Showing posts from December, 2018

The Path to Plein Air Painting: A Peek at Pigments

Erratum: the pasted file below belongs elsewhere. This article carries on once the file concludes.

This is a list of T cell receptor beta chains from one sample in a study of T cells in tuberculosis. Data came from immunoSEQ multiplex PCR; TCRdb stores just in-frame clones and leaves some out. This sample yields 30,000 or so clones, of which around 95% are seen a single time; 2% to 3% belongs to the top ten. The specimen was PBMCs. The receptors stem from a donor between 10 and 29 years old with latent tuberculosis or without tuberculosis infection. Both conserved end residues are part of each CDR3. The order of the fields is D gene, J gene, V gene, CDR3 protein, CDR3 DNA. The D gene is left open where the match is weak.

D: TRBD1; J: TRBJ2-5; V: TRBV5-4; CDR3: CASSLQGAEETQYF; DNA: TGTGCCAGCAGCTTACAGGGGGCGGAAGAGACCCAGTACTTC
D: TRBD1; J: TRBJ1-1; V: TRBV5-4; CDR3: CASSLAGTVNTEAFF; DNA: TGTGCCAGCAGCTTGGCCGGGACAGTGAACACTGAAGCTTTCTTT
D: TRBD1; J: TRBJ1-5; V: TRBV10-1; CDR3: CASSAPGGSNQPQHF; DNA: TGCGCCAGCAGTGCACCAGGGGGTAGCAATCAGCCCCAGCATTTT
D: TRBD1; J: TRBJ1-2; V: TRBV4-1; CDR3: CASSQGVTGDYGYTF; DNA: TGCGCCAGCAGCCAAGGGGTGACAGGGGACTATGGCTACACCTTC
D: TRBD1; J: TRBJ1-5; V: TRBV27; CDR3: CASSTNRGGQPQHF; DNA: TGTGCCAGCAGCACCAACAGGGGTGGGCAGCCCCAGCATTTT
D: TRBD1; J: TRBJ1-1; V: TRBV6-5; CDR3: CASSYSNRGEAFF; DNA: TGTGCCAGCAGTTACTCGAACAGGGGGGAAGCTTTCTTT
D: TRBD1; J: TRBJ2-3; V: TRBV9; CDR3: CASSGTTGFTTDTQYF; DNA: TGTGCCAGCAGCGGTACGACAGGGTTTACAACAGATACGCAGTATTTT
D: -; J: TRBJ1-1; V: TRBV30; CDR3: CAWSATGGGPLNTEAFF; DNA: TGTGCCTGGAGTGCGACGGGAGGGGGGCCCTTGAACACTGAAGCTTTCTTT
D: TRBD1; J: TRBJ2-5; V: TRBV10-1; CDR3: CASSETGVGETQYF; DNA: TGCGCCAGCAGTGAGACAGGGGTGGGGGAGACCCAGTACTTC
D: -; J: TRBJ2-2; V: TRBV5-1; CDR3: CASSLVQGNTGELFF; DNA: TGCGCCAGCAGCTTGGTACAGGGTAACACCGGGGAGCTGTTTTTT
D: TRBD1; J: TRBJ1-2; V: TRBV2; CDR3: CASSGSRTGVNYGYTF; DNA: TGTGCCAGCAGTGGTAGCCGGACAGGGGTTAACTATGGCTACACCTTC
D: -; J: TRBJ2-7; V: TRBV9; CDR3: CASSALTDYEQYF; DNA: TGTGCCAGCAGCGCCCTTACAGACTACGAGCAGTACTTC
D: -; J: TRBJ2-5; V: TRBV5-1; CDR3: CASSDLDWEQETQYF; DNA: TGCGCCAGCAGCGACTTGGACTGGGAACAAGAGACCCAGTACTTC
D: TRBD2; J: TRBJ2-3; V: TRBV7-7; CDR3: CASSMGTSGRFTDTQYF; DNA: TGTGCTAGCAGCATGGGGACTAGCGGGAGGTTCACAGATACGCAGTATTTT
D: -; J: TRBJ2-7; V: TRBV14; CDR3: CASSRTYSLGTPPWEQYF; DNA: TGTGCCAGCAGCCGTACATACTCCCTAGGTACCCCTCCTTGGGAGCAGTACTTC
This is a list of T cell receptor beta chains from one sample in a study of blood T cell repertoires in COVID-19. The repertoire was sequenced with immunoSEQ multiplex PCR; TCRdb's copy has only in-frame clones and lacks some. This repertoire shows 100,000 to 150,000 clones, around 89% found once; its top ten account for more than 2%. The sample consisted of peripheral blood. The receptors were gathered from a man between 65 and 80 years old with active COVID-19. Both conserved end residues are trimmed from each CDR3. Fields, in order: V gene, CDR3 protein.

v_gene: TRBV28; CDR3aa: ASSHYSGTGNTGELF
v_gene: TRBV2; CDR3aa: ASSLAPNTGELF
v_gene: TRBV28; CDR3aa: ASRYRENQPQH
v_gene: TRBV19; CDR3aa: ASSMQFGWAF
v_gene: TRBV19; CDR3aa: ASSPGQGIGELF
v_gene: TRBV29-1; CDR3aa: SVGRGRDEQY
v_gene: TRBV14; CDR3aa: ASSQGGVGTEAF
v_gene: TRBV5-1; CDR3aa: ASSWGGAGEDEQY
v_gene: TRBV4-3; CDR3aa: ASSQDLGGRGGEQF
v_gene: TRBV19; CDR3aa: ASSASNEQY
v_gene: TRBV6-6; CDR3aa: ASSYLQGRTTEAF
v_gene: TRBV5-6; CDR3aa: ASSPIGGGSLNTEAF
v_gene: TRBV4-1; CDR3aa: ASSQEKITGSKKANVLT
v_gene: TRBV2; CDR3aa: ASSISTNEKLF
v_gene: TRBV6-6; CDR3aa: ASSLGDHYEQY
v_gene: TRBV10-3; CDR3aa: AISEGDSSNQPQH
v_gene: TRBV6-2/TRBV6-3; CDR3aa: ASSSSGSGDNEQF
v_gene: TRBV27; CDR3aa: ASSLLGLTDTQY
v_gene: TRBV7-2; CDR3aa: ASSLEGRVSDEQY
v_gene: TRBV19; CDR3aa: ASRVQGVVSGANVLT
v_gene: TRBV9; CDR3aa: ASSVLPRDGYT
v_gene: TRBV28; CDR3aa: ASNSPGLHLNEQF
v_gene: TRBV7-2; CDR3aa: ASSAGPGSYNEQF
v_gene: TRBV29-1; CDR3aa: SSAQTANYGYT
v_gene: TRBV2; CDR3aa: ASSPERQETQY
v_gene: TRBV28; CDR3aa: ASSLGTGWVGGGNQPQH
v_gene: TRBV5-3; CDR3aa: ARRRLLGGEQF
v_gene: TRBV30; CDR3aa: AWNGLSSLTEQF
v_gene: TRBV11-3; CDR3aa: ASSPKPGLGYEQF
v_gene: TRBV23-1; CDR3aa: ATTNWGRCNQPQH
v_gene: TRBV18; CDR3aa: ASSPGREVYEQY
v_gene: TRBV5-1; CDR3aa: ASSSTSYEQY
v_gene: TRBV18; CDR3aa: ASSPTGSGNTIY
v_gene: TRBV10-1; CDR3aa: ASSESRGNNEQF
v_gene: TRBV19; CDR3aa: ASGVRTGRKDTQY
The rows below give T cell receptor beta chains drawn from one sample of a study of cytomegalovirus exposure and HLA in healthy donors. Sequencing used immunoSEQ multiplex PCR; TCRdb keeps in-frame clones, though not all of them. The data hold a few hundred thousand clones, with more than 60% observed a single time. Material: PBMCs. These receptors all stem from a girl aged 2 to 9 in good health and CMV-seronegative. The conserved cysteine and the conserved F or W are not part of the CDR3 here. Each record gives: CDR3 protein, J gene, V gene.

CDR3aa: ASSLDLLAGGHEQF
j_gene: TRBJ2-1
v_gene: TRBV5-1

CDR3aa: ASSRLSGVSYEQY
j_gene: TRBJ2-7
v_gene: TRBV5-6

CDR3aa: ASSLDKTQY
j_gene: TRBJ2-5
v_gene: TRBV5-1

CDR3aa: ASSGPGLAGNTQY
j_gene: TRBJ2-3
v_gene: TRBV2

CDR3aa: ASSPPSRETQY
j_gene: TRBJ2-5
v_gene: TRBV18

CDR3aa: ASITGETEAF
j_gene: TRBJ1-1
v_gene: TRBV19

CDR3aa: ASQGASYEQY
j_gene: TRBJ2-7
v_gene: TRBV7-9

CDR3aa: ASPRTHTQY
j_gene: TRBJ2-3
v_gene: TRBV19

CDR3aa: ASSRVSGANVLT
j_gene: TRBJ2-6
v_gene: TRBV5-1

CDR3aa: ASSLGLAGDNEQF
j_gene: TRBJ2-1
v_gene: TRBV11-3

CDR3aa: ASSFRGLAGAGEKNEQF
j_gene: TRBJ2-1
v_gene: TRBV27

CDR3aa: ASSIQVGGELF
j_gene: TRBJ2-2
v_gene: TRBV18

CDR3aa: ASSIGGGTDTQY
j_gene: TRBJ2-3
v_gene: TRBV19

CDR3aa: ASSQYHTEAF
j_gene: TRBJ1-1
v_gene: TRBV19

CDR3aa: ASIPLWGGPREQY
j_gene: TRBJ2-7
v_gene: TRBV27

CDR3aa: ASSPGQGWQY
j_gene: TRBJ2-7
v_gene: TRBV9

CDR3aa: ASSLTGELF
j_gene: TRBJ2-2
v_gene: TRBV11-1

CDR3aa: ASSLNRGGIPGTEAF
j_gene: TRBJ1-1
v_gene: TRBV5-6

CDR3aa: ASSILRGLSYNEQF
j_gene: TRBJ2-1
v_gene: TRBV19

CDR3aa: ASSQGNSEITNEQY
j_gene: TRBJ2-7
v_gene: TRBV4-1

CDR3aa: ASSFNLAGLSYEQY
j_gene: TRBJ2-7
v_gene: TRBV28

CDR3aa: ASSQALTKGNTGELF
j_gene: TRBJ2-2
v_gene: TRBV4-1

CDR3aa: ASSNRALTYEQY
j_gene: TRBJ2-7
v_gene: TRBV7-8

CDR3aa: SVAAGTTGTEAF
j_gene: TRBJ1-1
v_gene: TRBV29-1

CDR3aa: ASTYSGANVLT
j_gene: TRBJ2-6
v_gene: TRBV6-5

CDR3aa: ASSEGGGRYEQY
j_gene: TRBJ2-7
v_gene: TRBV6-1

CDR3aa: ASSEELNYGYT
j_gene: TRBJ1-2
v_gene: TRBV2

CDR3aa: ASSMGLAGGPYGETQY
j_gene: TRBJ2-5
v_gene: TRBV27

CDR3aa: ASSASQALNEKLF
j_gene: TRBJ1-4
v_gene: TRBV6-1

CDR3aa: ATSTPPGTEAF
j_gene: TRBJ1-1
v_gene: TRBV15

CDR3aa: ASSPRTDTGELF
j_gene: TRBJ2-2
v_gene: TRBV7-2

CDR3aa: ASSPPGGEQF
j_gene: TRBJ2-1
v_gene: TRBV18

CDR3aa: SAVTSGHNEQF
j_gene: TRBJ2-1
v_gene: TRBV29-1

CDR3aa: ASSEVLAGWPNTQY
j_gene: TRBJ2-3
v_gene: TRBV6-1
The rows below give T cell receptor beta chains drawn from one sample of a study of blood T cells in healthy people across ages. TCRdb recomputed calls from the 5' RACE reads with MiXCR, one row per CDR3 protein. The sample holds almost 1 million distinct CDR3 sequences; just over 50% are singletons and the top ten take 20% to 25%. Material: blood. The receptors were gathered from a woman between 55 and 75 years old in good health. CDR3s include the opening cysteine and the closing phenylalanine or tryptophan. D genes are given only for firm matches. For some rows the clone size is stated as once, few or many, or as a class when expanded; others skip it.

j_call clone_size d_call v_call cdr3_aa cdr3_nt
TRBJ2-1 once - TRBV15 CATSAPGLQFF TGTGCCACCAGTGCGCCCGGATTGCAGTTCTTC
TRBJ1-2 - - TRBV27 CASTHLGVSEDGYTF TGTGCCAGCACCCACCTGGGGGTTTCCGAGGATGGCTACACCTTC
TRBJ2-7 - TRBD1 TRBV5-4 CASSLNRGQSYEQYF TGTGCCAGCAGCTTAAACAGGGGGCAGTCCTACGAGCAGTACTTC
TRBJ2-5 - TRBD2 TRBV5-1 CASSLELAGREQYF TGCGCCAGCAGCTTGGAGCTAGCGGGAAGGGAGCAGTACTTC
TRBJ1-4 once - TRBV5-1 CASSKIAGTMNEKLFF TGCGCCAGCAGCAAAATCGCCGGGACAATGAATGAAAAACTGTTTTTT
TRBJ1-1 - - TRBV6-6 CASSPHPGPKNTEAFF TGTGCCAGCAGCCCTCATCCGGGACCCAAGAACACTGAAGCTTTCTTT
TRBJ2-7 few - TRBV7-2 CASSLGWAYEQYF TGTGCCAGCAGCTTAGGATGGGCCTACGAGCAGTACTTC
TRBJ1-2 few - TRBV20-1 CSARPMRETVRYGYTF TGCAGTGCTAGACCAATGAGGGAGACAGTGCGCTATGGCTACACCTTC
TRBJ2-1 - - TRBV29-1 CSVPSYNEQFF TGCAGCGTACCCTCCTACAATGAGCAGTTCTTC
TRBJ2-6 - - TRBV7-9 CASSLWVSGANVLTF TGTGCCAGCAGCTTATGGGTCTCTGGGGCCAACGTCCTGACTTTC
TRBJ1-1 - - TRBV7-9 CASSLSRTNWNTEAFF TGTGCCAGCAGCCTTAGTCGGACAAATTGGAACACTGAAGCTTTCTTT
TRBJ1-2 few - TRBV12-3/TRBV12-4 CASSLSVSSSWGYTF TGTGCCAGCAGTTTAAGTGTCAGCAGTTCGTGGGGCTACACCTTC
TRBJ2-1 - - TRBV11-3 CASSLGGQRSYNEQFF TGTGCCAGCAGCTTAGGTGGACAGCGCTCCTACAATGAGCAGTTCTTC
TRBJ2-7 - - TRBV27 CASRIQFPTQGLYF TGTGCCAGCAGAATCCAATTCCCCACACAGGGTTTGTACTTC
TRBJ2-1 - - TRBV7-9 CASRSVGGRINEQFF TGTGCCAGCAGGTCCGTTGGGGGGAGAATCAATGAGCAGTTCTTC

The Path to Plein Air Painting Part I: A Peek at Pigments   Box, 1880-1939, Metal; Wood, 104.39.1003 Pigment:   A substance used for colouring or painting, especially a dry powder, which when mixed with oil, water, or another medium constitutes a paint or ink. At the Whyte we have approximately 16,000 paintings and drawings. A large percentage of these are attributed to our founders Peter Whyte and Catharine Robb Whyte. In order to understand how it was possible for Peter and Catharine to paint we must explore the materials that allowed them to paint.  Without the development of pigments, mediums, and artistic tools, artists, like Peter and Catharine would not have been able to become the artists they were.  Join us as we explore the history of that development.  The long history of pigments has been a deadly, expensive, and continuous endeavour. In the past, artists have used a variety of pigments that were sourced from animals, insects, plants, minerals, and